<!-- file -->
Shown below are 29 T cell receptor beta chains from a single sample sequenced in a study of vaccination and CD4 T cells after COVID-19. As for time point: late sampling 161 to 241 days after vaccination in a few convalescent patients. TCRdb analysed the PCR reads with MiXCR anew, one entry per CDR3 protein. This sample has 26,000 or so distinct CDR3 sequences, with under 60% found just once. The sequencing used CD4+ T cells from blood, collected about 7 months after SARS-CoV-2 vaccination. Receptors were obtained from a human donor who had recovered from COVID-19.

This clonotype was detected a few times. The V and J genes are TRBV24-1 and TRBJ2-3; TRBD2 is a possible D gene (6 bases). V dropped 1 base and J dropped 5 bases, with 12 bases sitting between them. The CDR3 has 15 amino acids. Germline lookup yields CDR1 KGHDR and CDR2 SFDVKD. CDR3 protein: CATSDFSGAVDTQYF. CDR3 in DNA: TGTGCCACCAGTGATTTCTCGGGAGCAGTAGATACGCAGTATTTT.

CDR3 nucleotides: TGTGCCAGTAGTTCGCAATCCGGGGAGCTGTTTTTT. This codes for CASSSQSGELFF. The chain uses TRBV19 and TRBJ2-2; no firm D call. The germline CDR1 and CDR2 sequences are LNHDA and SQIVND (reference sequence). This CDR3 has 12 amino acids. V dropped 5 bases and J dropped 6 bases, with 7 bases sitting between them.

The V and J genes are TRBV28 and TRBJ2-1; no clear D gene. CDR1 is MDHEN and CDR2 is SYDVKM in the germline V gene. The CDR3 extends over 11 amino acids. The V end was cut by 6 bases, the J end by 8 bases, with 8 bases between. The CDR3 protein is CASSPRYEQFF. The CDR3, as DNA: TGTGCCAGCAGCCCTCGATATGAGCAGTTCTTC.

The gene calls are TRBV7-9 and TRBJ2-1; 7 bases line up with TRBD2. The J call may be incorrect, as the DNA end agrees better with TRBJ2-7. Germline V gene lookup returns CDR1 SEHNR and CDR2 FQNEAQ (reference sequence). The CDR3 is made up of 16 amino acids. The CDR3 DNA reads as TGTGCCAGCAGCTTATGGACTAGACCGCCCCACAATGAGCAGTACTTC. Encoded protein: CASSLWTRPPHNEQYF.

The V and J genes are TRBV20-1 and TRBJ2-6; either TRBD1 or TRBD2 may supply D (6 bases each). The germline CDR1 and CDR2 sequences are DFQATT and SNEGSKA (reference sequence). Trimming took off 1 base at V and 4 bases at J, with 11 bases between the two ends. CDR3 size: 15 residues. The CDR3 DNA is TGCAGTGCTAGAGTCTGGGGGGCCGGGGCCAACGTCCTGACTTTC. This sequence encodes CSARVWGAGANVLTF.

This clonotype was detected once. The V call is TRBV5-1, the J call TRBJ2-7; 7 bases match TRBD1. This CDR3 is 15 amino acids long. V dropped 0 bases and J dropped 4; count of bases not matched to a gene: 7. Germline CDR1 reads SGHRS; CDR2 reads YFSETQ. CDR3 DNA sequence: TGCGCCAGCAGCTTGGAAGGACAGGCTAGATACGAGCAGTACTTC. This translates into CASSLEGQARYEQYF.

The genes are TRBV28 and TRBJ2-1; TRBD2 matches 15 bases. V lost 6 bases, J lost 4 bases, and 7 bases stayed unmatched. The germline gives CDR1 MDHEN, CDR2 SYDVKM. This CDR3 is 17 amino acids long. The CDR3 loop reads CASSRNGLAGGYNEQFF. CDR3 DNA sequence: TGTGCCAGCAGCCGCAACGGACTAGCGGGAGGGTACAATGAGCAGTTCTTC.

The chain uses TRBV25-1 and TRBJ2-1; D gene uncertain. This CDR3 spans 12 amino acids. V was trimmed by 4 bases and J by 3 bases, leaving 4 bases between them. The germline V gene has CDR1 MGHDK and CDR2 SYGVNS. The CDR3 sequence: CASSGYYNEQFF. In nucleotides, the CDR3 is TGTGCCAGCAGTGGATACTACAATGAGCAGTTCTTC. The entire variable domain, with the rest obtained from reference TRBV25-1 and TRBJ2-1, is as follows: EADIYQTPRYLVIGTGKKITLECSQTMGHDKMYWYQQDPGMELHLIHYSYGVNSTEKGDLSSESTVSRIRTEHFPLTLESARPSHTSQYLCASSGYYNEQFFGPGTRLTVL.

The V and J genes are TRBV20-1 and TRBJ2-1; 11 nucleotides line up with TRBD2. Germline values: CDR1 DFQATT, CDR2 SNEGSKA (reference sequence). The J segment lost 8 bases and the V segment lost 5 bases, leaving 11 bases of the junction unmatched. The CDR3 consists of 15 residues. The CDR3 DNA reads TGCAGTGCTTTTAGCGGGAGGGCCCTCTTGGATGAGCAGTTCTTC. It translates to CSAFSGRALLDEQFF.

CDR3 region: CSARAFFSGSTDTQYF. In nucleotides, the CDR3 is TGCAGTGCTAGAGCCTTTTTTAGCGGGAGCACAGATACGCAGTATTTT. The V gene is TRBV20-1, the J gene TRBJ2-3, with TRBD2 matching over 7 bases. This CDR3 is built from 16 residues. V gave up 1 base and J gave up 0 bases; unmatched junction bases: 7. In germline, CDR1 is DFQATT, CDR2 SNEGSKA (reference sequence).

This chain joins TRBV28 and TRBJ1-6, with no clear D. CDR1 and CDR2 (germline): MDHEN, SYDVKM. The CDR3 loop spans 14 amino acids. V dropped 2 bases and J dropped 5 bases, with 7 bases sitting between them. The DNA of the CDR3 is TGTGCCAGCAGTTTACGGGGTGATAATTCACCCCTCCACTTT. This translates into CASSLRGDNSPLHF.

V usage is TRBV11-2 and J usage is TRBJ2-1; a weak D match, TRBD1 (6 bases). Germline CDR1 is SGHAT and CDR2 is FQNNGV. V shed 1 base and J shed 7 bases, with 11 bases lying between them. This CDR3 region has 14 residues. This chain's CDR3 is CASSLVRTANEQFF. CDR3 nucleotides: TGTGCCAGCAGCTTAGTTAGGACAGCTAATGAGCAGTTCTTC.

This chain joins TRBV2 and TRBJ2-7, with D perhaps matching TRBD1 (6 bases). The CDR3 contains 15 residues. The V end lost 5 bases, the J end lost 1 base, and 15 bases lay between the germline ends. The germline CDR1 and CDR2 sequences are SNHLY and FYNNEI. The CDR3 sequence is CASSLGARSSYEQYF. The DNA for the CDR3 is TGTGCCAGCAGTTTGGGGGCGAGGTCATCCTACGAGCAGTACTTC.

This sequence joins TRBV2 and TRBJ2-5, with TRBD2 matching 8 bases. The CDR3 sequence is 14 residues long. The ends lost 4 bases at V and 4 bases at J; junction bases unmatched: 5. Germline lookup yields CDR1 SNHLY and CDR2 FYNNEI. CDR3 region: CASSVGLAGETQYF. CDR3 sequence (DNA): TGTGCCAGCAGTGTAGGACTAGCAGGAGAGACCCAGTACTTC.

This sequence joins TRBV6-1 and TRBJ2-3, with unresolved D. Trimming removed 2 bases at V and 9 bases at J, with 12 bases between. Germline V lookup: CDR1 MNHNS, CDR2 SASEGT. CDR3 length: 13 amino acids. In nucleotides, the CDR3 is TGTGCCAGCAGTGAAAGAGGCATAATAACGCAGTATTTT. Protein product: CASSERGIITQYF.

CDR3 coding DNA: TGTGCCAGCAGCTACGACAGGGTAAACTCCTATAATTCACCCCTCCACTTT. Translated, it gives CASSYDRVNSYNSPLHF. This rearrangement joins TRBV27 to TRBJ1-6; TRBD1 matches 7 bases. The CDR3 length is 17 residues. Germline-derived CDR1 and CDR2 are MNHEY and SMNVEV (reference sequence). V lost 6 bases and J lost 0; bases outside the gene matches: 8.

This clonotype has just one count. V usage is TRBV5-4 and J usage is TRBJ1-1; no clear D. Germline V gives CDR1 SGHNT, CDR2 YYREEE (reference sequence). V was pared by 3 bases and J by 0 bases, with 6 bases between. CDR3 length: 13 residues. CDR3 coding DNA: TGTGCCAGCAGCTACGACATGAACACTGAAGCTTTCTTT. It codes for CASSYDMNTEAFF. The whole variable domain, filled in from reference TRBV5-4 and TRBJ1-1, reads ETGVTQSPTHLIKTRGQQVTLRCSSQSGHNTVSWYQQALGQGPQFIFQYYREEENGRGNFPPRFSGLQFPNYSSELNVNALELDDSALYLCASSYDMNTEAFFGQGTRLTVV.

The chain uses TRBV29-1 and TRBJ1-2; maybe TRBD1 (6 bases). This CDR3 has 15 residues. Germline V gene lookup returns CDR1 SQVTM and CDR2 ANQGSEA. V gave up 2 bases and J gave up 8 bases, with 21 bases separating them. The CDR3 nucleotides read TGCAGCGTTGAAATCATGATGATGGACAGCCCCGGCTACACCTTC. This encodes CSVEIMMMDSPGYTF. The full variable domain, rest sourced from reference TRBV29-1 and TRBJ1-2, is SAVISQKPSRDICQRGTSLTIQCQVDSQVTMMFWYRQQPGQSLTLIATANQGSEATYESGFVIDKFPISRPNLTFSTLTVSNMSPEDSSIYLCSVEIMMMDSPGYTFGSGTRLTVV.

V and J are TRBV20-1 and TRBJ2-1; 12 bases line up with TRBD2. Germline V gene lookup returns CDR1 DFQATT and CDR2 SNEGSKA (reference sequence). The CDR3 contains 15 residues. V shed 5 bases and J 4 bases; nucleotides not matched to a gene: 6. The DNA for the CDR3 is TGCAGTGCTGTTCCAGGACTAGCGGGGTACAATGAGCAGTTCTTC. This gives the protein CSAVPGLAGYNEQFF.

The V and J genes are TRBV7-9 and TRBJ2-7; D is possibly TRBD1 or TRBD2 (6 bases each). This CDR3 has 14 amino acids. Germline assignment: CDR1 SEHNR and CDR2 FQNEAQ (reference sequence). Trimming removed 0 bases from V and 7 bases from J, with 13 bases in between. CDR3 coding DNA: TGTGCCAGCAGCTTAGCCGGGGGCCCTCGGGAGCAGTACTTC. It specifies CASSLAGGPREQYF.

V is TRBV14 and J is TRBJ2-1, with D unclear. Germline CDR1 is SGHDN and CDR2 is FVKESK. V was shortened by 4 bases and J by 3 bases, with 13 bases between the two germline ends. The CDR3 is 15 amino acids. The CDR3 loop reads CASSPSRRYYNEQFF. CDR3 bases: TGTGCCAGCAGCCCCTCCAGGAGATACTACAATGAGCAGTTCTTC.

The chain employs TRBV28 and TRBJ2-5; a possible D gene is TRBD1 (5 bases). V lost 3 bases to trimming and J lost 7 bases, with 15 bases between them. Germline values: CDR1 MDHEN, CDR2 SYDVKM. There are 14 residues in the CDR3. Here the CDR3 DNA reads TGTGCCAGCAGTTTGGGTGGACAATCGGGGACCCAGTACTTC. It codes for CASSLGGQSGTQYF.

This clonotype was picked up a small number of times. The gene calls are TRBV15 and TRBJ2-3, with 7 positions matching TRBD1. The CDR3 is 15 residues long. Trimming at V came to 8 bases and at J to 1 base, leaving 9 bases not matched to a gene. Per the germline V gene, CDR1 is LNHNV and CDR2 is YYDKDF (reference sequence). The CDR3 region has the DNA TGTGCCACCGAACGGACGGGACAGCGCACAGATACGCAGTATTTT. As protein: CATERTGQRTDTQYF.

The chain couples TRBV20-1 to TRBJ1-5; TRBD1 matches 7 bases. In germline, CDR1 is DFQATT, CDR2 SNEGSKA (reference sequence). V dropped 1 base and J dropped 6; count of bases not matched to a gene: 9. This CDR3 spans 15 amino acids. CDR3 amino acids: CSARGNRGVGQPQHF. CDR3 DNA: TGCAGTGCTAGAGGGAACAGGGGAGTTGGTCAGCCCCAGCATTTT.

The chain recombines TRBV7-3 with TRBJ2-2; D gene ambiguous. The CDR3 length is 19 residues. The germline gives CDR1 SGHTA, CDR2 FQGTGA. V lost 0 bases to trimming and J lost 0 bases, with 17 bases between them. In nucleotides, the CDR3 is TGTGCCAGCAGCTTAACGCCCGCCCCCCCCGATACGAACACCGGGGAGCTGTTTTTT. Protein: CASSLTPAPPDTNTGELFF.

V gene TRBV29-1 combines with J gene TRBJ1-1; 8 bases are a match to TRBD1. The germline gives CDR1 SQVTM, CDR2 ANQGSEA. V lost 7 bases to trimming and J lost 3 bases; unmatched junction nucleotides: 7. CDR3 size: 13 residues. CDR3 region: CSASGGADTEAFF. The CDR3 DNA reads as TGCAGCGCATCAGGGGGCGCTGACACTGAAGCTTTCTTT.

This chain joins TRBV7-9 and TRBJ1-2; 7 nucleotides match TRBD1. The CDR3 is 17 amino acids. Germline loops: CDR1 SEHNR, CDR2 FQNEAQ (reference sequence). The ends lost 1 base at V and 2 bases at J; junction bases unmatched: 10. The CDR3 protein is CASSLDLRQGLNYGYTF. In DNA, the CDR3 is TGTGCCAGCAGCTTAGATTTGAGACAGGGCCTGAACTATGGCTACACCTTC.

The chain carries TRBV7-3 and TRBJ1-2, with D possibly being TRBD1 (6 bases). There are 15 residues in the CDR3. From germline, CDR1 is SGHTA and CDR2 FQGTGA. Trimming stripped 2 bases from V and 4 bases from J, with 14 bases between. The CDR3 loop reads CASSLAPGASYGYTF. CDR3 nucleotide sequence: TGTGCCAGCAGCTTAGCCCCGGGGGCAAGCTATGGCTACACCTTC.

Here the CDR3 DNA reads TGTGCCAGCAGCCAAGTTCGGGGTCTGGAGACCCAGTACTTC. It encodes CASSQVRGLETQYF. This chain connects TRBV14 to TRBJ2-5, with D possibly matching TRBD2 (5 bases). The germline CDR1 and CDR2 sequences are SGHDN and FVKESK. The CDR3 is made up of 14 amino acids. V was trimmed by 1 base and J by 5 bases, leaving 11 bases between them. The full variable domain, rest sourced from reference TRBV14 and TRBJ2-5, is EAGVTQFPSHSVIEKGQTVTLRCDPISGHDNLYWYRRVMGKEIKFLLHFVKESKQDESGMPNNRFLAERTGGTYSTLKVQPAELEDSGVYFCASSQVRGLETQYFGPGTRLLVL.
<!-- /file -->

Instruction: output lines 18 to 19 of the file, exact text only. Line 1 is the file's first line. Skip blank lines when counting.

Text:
This clonotype has just one count. V usage is TRBV5-4 and J usage is TRBJ1-1; no clear D. Germline V gives CDR1 SGHNT, CDR2 YYREEE (reference sequence). V was pared by 3 bases and J by 0 bases, with 6 bases between. CDR3 length: 13 residues. CDR3 coding DNA: TGTGCCAGCAGCTACGACATGAACACTGAAGCTTTCTTT. It codes for CASSYDMNTEAFF. The whole variable domain, filled in from reference TRBV5-4 and TRBJ1-1, reads ETGVTQSPTHLIKTRGQQVTLRCSSQSGHNTVSWYQQALGQGPQFIFQYYREEENGRGNFPPRFSGLQFPNYSSELNVNALELDDSALYLCASSYDMNTEAFFGQGTRLTVV.

The chain uses TRBV29-1 and TRBJ1-2; maybe TRBD1 (6 bases). This CDR3 has 15 residues. Germline V gene lookup returns CDR1 SQVTM and CDR2 ANQGSEA. V gave up 2 bases and J gave up 8 bases, with 21 bases separating them. The CDR3 nucleotides read TGCAGCGTTGAAATCATGATGATGGACAGCCCCGGCTACACCTTC. This encodes CSVEIMMMDSPGYTF. The full variable domain, rest sourced from reference TRBV29-1 and TRBJ1-2, is SAVISQKPSRDICQRGTSLTIQCQVDSQVTMMFWYRQQPGQSLTLIATANQGSEATYESGFVIDKFPISRPNLTFSTLTVSNMSPEDSSIYLCSVEIMMMDSPGYTFGSGTRLTVV.